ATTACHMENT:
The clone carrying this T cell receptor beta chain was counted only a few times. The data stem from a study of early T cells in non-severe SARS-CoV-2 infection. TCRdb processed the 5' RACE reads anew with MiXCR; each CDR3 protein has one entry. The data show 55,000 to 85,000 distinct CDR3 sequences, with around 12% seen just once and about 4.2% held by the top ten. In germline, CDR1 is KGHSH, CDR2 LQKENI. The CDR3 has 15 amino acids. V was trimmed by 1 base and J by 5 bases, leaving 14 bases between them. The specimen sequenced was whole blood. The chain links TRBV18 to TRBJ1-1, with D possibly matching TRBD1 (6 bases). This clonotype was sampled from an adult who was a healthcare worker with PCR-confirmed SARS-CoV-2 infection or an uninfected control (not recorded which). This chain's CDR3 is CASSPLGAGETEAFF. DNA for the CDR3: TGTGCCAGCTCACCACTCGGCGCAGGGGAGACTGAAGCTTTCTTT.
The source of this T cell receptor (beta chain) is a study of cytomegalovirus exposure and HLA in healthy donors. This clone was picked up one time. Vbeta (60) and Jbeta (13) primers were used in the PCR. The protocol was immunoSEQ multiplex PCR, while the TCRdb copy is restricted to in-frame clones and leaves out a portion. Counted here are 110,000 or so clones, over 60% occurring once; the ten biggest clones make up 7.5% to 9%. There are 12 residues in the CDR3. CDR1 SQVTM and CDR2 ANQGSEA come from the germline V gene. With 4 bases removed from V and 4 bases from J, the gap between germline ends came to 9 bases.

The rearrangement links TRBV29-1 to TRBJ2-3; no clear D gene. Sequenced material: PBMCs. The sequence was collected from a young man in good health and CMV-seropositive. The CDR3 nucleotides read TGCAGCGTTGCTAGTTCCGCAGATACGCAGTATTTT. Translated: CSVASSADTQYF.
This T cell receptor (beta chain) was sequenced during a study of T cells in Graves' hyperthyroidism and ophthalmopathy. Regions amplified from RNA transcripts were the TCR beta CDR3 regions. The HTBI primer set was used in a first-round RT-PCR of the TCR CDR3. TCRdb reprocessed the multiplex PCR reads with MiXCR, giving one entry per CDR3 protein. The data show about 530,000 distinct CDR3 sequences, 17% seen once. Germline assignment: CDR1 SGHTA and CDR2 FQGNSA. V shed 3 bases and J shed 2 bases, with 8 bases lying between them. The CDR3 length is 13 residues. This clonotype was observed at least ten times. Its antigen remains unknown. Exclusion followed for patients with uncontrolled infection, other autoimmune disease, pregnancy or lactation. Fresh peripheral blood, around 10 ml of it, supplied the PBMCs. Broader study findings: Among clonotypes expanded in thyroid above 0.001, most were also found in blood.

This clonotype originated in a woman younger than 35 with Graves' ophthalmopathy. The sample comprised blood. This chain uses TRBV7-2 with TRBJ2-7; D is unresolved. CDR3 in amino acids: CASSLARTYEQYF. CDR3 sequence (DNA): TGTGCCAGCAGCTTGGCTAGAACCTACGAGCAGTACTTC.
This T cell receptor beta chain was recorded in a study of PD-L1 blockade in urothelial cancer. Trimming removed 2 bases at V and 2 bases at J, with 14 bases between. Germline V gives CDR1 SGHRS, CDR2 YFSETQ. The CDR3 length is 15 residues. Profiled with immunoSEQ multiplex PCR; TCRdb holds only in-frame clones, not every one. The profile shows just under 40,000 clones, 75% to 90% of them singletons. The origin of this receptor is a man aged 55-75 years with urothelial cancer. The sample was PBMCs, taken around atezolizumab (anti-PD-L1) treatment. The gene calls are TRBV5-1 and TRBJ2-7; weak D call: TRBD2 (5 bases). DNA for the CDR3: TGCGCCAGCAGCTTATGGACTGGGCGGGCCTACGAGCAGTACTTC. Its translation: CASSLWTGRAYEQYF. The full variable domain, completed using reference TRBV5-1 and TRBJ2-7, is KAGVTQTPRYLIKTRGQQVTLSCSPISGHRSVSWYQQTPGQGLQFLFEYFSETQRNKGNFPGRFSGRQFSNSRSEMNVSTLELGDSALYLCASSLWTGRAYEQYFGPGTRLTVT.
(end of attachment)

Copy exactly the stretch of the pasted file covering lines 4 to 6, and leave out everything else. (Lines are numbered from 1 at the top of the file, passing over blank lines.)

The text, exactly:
This T cell receptor (beta chain) was sequenced during a study of T cells in Graves' hyperthyroidism and ophthalmopathy. Regions amplified from RNA transcripts were the TCR beta CDR3 regions. The HTBI primer set was used in a first-round RT-PCR of the TCR CDR3. TCRdb reprocessed the multiplex PCR reads with MiXCR, giving one entry per CDR3 protein. The data show about 530,000 distinct CDR3 sequences, 17% seen once. Germline assignment: CDR1 SGHTA and CDR2 FQGNSA. V shed 3 bases and J shed 2 bases, with 8 bases lying between them. The CDR3 length is 13 residues. This clonotype was observed at least ten times. Its antigen remains unknown. Exclusion followed for patients with uncontrolled infection, other autoimmune disease, pregnancy or lactation. Fresh peripheral blood, around 10 ml of it, supplied the PBMCs. Broader study findings: Among clonotypes expanded in thyroid above 0.001, most were also found in blood.

This clonotype originated in a woman younger than 35 with Graves' ophthalmopathy. The sample comprised blood. This chain uses TRBV7-2 with TRBJ2-7; D is unresolved. CDR3 in amino acids: CASSLARTYEQYF. CDR3 sequence (DNA): TGTGCCAGCAGCTTGGCTAGAACCTACGAGCAGTACTTC.
This T cell receptor beta chain was recorded in a study of PD-L1 blockade in urothelial cancer. Trimming removed 2 bases at V and 2 bases at J, with 14 bases between. Germline V gives CDR1 SGHRS, CDR2 YFSETQ. The CDR3 length is 15 residues. Profiled with immunoSEQ multiplex PCR; TCRdb holds only in-frame clones, not every one. The profile shows just under 40,000 clones, 75% to 90% of them singletons. The origin of this receptor is a man aged 55-75 years with urothelial cancer. The sample was PBMCs, taken around atezolizumab (anti-PD-L1) treatment. The gene calls are TRBV5-1 and TRBJ2-7; weak D call: TRBD2 (5 bases). DNA for the CDR3: TGCGCCAGCAGCTTATGGACTGGGCGGGCCTACGAGCAGTACTTC. Its translation: CASSLWTGRAYEQYF. The full variable domain, completed using reference TRBV5-1 and TRBJ2-7, is KAGVTQTPRYLIKTRGQQVTLSCSPISGHRSVSWYQQTPGQGLQFLFEYFSETQRNKGNFPGRFSGRQFSNSRSEMNVSTLELGDSALYLCASSLWTGRAYEQYFGPGTRLTVT.